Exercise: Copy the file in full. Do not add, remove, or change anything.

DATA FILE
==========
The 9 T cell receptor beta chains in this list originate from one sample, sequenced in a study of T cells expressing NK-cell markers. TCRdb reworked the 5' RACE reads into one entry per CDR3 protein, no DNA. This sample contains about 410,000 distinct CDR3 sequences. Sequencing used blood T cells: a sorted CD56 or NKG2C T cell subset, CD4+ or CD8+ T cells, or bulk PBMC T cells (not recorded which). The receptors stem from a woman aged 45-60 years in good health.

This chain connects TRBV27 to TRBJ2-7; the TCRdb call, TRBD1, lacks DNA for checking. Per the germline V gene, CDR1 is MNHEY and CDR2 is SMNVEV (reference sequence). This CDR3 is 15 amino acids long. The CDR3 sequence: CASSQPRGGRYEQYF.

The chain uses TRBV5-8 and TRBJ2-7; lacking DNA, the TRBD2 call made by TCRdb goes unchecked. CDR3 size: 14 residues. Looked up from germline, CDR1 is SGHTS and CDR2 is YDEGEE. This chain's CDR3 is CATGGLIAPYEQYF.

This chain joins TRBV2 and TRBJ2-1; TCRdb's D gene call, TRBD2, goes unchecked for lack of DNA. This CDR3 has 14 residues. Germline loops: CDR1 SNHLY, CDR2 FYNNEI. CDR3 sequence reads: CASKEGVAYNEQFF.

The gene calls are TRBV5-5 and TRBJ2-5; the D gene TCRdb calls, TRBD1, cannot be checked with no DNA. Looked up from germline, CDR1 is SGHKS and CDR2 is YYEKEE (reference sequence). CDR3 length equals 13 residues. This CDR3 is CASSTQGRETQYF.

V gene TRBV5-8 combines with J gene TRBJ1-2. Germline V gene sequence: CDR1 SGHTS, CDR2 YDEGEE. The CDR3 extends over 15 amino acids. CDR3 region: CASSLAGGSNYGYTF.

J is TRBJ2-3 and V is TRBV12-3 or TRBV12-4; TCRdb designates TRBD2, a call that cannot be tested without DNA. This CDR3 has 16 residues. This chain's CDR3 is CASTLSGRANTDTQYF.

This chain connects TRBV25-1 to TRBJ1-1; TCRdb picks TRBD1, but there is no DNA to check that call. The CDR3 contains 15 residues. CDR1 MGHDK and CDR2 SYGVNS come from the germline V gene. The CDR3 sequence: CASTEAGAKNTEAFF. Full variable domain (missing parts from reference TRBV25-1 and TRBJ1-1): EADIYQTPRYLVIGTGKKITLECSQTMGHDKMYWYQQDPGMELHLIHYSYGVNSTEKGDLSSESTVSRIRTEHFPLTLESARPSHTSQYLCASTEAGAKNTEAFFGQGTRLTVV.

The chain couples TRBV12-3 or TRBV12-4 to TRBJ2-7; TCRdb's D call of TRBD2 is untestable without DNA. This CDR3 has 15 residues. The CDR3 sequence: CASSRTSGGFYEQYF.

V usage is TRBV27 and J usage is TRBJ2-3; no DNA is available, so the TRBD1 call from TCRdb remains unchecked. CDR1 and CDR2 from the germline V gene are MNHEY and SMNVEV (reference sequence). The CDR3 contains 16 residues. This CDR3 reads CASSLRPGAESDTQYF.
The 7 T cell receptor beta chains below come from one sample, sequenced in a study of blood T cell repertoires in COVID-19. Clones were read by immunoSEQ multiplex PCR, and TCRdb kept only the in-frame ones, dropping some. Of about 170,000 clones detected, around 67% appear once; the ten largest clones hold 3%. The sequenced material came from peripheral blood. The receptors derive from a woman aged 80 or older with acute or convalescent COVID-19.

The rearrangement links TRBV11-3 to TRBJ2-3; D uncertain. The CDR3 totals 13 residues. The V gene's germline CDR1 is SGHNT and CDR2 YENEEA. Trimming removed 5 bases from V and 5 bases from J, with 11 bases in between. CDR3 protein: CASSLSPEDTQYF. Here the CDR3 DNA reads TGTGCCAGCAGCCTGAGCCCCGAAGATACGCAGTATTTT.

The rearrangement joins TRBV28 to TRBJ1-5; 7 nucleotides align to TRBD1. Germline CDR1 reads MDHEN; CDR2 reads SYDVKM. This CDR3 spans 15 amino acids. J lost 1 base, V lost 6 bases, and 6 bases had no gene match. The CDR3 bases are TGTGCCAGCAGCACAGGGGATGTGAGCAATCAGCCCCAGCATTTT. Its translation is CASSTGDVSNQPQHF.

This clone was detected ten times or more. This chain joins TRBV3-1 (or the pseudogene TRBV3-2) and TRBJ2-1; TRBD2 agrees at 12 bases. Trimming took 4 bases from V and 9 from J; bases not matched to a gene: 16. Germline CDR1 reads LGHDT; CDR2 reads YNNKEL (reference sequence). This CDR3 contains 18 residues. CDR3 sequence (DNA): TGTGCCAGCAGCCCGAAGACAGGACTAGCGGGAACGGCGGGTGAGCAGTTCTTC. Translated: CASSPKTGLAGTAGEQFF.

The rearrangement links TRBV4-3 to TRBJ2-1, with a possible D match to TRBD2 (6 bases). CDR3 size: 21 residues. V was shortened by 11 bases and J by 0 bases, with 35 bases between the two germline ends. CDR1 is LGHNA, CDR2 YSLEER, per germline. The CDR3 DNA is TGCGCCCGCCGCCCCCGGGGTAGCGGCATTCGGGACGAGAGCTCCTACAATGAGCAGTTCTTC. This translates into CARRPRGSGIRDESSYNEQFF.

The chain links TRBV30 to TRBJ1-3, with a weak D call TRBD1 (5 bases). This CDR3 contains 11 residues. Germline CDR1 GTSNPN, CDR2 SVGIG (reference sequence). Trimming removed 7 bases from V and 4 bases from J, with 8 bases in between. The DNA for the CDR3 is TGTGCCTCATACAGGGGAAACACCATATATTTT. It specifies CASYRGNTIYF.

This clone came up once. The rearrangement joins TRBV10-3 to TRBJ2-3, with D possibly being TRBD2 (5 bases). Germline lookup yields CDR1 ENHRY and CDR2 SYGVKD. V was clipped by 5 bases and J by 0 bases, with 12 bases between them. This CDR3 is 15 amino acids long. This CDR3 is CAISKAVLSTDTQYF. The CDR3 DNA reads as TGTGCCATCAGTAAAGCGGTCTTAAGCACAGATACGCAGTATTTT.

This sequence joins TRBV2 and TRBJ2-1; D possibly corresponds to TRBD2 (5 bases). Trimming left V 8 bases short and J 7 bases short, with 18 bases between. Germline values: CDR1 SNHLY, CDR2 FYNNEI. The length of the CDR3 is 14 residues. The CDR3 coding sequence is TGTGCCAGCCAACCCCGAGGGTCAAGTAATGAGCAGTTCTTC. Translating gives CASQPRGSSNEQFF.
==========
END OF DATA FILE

The 9 T cell receptor beta chains in this list originate from one sample, sequenced in a study of T cells expressing NK-cell markers. TCRdb reworked the 5' RACE reads into one entry per CDR3 protein, no DNA. This sample contains about 410,000 distinct CDR3 sequences. Sequencing used blood T cells: a sorted CD56 or NKG2C T cell subset, CD4+ or CD8+ T cells, or bulk PBMC T cells (not recorded which). The receptors stem from a woman aged 45-60 years in good health.

This chain connects TRBV27 to TRBJ2-7; the TCRdb call, TRBD1, lacks DNA for checking. Per the germline V gene, CDR1 is MNHEY and CDR2 is SMNVEV (reference sequence). This CDR3 is 15 amino acids long. The CDR3 sequence: CASSQPRGGRYEQYF.

The chain uses TRBV5-8 and TRBJ2-7; lacking DNA, the TRBD2 call made by TCRdb goes unchecked. CDR3 size: 14 residues. Looked up from germline, CDR1 is SGHTS and CDR2 is YDEGEE. This chain's CDR3 is CATGGLIAPYEQYF.

This chain joins TRBV2 and TRBJ2-1; TCRdb's D gene call, TRBD2, goes unchecked for lack of DNA. This CDR3 has 14 residues. Germline loops: CDR1 SNHLY, CDR2 FYNNEI. CDR3 sequence reads: CASKEGVAYNEQFF.

The gene calls are TRBV5-5 and TRBJ2-5; the D gene TCRdb calls, TRBD1, cannot be checked with no DNA. Looked up from germline, CDR1 is SGHKS and CDR2 is YYEKEE (reference sequence). CDR3 length equals 13 residues. This CDR3 is CASSTQGRETQYF.

V gene TRBV5-8 combines with J gene TRBJ1-2. Germline V gene sequence: CDR1 SGHTS, CDR2 YDEGEE. The CDR3 extends over 15 amino acids. CDR3 region: CASSLAGGSNYGYTF.

J is TRBJ2-3 and V is TRBV12-3 or TRBV12-4; TCRdb designates TRBD2, a call that cannot be tested without DNA. This CDR3 has 16 residues. This chain's CDR3 is CASTLSGRANTDTQYF.

This chain connects TRBV25-1 to TRBJ1-1; TCRdb picks TRBD1, but there is no DNA to check that call. The CDR3 contains 15 residues. CDR1 MGHDK and CDR2 SYGVNS come from the germline V gene. The CDR3 sequence: CASTEAGAKNTEAFF. Full variable domain (missing parts from reference TRBV25-1 and TRBJ1-1): EADIYQTPRYLVIGTGKKITLECSQTMGHDKMYWYQQDPGMELHLIHYSYGVNSTEKGDLSSESTVSRIRTEHFPLTLESARPSHTSQYLCASTEAGAKNTEAFFGQGTRLTVV.

The chain couples TRBV12-3 or TRBV12-4 to TRBJ2-7; TCRdb's D call of TRBD2 is untestable without DNA. This CDR3 has 15 residues. The CDR3 sequence: CASSRTSGGFYEQYF.

V usage is TRBV27 and J usage is TRBJ2-3; no DNA is available, so the TRBD1 call from TCRdb remains unchecked. CDR1 and CDR2 from the germline V gene are MNHEY and SMNVEV (reference sequence). The CDR3 contains 16 residues. This CDR3 reads CASSLRPGAESDTQYF.
The 7 T cell receptor beta chains below come from one sample, sequenced in a study of blood T cell repertoires in COVID-19. Clones were read by immunoSEQ multiplex PCR, and TCRdb kept only the in-frame ones, dropping some. Of about 170,000 clones detected, around 67% appear once; the ten largest clones hold 3%. The sequenced material came from peripheral blood. The receptors derive from a woman aged 80 or older with acute or convalescent COVID-19.

The rearrangement links TRBV11-3 to TRBJ2-3; D uncertain. The CDR3 totals 13 residues. The V gene's germline CDR1 is SGHNT and CDR2 YENEEA. Trimming removed 5 bases from V and 5 bases from J, with 11 bases in between. CDR3 protein: CASSLSPEDTQYF. Here the CDR3 DNA reads TGTGCCAGCAGCCTGAGCCCCGAAGATACGCAGTATTTT.

The rearrangement joins TRBV28 to TRBJ1-5; 7 nucleotides align to TRBD1. Germline CDR1 reads MDHEN; CDR2 reads SYDVKM. This CDR3 spans 15 amino acids. J lost 1 base, V lost 6 bases, and 6 bases had no gene match. The CDR3 bases are TGTGCCAGCAGCACAGGGGATGTGAGCAATCAGCCCCAGCATTTT. Its translation is CASSTGDVSNQPQHF.

This clone was detected ten times or more. This chain joins TRBV3-1 (or the pseudogene TRBV3-2) and TRBJ2-1; TRBD2 agrees at 12 bases. Trimming took 4 bases from V and 9 from J; bases not matched to a gene: 16. Germline CDR1 reads LGHDT; CDR2 reads YNNKEL (reference sequence). This CDR3 contains 18 residues. CDR3 sequence (DNA): TGTGCCAGCAGCCCGAAGACAGGACTAGCGGGAACGGCGGGTGAGCAGTTCTTC. Translated: CASSPKTGLAGTAGEQFF.

The rearrangement links TRBV4-3 to TRBJ2-1, with a possible D match to TRBD2 (6 bases). CDR3 size: 21 residues. V was shortened by 11 bases and J by 0 bases, with 35 bases between the two germline ends. CDR1 is LGHNA, CDR2 YSLEER, per germline. The CDR3 DNA is TGCGCCCGCCGCCCCCGGGGTAGCGGCATTCGGGACGAGAGCTCCTACAATGAGCAGTTCTTC. This translates into CARRPRGSGIRDESSYNEQFF.

The chain links TRBV30 to TRBJ1-3, with a weak D call TRBD1 (5 bases). This CDR3 contains 11 residues. Germline CDR1 GTSNPN, CDR2 SVGIG (reference sequence). Trimming removed 7 bases from V and 4 bases from J, with 8 bases in between. The DNA for the CDR3 is TGTGCCTCATACAGGGGAAACACCATATATTTT. It specifies CASYRGNTIYF.

This clone came up once. The rearrangement joins TRBV10-3 to TRBJ2-3, with D possibly being TRBD2 (5 bases). Germline lookup yields CDR1 ENHRY and CDR2 SYGVKD. V was clipped by 5 bases and J by 0 bases, with 12 bases between them. This CDR3 is 15 amino acids long. This CDR3 is CAISKAVLSTDTQYF. The CDR3 DNA reads as TGTGCCATCAGTAAAGCGGTCTTAAGCACAGATACGCAGTATTTT.

This sequence joins TRBV2 and TRBJ2-1; D possibly corresponds to TRBD2 (5 bases). Trimming left V 8 bases short and J 7 bases short, with 18 bases between. Germline values: CDR1 SNHLY, CDR2 FYNNEI. The length of the CDR3 is 14 residues. The CDR3 coding sequence is TGTGCCAGCCAACCCCGAGGGTCAAGTAATGAGCAGTTCTTC. Translating gives CASQPRGSSNEQFF.